So, how can producers/farmers/exporters outside the EU make sure that their products are safe and healthy to enter the EU market and fit for consumption?

First, think of implementing good agricultural practices (GAPs) to prevent contamination from sources like agricultural water, animal manure, and wildlife, as well as ensuring proper worker hygiene and sanitation practices.

Then preventing contamination before, during, and after harvest.

Finally, it’s very important to acquire training on how to go about food safety in specific products to avoid growing and eating contaminated food or getting fined, rejections, and worst case scenario getting banned for trading products in the EU market.

Latest Food Safety Activities in the Agri-food Industry in the EU

In recent years, the EU has taken several steps to strengthen food safety in the agri-food industry. Some of the latest activities include:

  • Strengthening Regulations for Pesticides. (EFSA)
  • Implementing Measures to Reduce Food Waste. (European Commission)
  • Improving Transparency and Traceability (European Commission)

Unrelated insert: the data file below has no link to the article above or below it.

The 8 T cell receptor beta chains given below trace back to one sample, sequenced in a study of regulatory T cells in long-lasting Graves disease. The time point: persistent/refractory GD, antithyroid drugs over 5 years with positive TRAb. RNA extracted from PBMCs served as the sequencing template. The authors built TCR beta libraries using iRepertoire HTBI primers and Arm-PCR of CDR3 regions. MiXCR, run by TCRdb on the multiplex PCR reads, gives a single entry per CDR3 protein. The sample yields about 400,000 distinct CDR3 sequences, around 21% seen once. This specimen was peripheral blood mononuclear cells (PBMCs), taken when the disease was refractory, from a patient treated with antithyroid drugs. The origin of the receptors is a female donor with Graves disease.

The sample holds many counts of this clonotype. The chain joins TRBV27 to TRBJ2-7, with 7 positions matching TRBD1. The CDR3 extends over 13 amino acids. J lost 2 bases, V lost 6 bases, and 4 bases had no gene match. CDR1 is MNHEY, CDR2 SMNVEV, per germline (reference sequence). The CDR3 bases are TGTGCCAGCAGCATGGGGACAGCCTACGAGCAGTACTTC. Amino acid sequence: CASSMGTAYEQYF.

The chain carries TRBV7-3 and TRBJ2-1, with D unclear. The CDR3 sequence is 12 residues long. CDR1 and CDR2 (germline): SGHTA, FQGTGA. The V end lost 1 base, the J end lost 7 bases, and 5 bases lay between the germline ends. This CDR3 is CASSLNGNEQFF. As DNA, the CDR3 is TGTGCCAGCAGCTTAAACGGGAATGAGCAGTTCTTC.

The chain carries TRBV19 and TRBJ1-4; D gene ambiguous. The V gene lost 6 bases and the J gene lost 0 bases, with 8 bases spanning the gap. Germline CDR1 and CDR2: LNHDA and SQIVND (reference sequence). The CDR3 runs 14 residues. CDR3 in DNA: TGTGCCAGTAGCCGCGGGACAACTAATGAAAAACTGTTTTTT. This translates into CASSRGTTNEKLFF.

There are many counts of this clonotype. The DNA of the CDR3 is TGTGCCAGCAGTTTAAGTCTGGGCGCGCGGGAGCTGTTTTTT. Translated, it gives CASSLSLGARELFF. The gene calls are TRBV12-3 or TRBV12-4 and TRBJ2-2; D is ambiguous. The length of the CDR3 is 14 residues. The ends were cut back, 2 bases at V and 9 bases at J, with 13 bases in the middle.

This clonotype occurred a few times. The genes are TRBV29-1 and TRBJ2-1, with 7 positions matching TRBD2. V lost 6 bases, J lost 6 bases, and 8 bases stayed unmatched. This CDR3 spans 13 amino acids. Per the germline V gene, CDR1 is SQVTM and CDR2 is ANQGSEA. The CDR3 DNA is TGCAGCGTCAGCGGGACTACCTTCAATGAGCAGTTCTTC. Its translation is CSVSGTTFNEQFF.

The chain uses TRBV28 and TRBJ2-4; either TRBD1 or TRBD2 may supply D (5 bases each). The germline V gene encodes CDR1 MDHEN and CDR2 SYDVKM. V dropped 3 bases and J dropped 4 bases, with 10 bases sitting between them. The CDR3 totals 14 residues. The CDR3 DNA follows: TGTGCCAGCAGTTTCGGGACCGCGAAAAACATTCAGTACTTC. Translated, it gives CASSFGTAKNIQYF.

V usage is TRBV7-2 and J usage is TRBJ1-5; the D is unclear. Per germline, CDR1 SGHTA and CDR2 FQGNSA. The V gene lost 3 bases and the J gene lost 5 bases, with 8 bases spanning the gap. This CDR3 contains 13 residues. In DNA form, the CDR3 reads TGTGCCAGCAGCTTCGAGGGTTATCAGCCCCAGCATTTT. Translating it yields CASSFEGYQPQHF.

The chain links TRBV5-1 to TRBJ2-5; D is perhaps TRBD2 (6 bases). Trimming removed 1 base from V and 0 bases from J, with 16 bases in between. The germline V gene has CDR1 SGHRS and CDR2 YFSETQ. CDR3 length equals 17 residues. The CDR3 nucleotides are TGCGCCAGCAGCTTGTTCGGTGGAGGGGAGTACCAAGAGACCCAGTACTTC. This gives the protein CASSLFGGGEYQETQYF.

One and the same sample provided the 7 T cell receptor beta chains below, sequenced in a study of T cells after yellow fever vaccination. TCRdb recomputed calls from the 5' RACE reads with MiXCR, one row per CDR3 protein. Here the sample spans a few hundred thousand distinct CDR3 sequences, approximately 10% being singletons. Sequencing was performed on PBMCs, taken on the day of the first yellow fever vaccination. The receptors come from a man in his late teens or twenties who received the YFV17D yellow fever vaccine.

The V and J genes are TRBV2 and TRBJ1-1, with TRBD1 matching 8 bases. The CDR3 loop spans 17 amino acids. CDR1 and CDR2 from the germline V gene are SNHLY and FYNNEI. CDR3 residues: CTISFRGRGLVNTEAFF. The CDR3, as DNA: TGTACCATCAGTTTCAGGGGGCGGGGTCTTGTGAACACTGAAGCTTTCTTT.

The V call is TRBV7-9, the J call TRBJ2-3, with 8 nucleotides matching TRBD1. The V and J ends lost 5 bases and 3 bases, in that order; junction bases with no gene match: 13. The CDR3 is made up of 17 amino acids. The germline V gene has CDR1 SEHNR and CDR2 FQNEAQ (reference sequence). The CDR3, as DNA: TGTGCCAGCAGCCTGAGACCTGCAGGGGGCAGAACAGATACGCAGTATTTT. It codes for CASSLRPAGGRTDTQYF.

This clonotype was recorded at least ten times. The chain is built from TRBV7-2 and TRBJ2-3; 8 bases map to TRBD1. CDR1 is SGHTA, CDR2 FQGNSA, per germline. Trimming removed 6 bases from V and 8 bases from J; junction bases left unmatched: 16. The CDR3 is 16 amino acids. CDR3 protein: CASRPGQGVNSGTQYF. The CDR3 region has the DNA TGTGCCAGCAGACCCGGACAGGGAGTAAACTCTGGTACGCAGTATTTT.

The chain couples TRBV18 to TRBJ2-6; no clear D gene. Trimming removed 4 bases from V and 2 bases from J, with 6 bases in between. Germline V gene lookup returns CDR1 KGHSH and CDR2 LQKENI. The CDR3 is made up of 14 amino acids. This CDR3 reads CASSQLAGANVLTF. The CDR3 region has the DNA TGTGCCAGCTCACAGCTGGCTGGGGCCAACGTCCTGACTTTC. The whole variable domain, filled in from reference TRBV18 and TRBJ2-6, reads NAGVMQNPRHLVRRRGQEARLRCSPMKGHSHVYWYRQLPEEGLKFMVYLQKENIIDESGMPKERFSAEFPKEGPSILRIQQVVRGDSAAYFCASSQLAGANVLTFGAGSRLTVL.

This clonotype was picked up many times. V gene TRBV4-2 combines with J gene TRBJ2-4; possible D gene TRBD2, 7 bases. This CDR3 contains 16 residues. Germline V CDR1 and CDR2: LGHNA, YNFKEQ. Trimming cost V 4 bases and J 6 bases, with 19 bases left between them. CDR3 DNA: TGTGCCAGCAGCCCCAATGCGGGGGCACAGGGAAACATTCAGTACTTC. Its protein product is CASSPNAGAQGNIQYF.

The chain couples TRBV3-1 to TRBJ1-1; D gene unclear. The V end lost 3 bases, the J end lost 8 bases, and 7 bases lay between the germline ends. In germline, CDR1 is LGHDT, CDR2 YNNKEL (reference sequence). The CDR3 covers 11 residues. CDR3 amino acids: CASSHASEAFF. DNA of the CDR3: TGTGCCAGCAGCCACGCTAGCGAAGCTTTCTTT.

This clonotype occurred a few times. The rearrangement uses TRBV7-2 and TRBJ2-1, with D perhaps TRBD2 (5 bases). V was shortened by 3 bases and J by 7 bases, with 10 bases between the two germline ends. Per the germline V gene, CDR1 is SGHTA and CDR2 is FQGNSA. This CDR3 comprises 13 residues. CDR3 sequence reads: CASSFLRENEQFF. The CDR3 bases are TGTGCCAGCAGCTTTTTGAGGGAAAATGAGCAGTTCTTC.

• Strengthening Controls on Food Contact Materials (EFSA)
  • Promoting Sustainable Agriculture Practices (European Commission)

The EU’s food safety framework is constantly evolving to address new challenges and emerging risks. The EU works closely with other countries and international organisations to share information and best practices. The goal is to ensure that all food products sold in the EU are safe for consumers to eat.

EuroAfri Link and the EU Trade Ticket

EuroAfri Link (EAL) is an organisation dedicated to enhancing support for African agriculture and horticulture producers in accessing the European market with ease. One of the primary initiatives of EAL is the EU Trade Ticket, a comprehensive online event aimed at preparing exporters to enter the EU market with confidence. This program bridges the gap between Africa and Europe in trade by linking African producers with the knowledge and skills needed for the European markets that require their products.

To get involved or collaborate with EAL for knowledge sharing, then visit our About us page/partnerwithus.

Join us and be part of the solution!

Author: Patience Chindong